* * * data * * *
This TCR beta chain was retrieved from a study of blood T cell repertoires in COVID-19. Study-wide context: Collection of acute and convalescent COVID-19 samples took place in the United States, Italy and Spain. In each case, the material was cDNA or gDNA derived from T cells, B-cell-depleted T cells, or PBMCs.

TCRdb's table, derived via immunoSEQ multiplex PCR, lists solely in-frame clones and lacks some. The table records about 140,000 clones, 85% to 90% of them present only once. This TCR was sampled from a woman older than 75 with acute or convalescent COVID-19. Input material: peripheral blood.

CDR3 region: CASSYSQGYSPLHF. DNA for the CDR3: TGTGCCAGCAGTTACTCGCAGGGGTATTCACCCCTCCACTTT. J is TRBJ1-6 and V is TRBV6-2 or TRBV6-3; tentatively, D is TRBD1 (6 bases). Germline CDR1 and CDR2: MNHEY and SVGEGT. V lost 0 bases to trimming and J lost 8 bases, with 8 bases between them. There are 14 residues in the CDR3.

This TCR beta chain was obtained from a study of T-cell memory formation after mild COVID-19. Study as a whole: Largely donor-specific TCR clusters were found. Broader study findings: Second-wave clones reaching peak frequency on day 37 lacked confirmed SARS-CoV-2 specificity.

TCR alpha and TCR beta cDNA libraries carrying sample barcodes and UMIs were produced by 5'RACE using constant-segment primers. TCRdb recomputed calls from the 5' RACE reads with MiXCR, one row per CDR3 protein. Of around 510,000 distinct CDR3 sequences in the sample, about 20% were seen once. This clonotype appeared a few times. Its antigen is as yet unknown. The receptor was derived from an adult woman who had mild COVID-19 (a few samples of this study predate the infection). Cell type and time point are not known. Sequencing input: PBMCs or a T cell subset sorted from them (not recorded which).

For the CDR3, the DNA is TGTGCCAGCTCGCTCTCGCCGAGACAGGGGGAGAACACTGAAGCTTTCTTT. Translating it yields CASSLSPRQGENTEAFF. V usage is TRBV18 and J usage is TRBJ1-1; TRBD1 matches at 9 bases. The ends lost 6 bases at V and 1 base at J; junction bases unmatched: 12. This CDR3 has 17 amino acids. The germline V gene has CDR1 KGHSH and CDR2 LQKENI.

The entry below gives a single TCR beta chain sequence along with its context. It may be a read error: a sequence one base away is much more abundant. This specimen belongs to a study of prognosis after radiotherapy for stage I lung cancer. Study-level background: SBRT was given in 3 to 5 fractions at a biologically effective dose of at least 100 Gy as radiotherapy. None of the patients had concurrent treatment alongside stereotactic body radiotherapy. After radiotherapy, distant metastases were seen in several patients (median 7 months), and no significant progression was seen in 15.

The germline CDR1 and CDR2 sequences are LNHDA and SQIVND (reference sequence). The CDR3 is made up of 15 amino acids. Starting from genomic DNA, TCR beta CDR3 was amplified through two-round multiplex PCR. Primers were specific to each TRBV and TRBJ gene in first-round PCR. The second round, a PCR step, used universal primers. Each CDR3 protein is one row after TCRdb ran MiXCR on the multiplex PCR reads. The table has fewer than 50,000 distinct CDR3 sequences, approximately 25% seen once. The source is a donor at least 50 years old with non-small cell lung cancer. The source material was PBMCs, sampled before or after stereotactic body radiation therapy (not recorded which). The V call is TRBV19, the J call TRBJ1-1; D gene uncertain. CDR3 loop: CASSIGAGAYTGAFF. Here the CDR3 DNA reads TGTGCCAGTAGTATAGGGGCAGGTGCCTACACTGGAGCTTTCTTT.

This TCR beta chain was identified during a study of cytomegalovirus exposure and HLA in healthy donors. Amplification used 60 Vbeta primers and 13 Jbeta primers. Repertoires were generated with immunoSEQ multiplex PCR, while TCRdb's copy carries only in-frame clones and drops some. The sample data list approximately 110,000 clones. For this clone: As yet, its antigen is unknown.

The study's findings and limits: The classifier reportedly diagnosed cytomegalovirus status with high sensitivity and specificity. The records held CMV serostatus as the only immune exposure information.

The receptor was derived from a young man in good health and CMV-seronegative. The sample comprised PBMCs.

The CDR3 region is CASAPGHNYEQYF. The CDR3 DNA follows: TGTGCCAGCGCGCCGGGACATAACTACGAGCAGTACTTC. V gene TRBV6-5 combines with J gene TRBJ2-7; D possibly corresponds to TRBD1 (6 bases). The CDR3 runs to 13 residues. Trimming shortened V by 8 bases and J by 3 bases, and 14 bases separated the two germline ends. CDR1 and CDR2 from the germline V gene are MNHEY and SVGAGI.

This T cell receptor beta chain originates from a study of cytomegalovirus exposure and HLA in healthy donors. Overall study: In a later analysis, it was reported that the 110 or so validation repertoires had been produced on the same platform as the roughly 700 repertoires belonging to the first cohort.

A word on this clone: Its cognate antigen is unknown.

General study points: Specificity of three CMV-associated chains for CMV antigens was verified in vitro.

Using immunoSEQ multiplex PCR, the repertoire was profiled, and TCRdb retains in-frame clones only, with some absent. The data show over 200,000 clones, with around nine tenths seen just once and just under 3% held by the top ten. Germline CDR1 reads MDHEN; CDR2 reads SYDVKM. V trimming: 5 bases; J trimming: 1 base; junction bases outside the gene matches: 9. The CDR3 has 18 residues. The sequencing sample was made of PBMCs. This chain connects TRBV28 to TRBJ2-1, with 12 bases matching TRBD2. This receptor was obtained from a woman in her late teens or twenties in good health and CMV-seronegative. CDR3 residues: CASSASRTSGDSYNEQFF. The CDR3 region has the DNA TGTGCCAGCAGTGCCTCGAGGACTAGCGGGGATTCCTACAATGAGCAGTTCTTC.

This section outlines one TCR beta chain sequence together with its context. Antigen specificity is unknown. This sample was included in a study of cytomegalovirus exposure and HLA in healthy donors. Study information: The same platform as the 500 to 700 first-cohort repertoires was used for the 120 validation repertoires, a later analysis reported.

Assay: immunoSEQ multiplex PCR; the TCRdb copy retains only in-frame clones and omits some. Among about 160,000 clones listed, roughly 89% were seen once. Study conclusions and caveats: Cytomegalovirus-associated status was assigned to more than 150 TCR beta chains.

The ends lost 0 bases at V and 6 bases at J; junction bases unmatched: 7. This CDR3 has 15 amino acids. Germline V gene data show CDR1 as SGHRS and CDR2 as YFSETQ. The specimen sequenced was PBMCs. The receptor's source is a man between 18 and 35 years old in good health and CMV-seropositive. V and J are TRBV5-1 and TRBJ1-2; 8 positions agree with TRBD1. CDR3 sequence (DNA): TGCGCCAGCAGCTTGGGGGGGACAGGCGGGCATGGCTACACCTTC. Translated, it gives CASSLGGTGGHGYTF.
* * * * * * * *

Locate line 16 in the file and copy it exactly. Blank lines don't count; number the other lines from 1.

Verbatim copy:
Using immunoSEQ multiplex PCR, the repertoire was profiled, and TCRdb retains in-frame clones only, with some absent. The data show over 200,000 clones, with around nine tenths seen just once and just under 3% held by the top ten. Germline CDR1 reads MDHEN; CDR2 reads SYDVKM. V trimming: 5 bases; J trimming: 1 base; junction bases outside the gene matches: 9. The CDR3 has 18 residues. The sequencing sample was made of PBMCs. This chain connects TRBV28 to TRBJ2-1, with 12 bases matching TRBD2. This receptor was obtained from a woman in her late teens or twenties in good health and CMV-seronegative. CDR3 residues: CASSASRTSGDSYNEQFF. The CDR3 region has the DNA TGTGCCAGCAGTGCCTCGAGGACTAGCGGGGATTCCTACAATGAGCAGTTCTTC.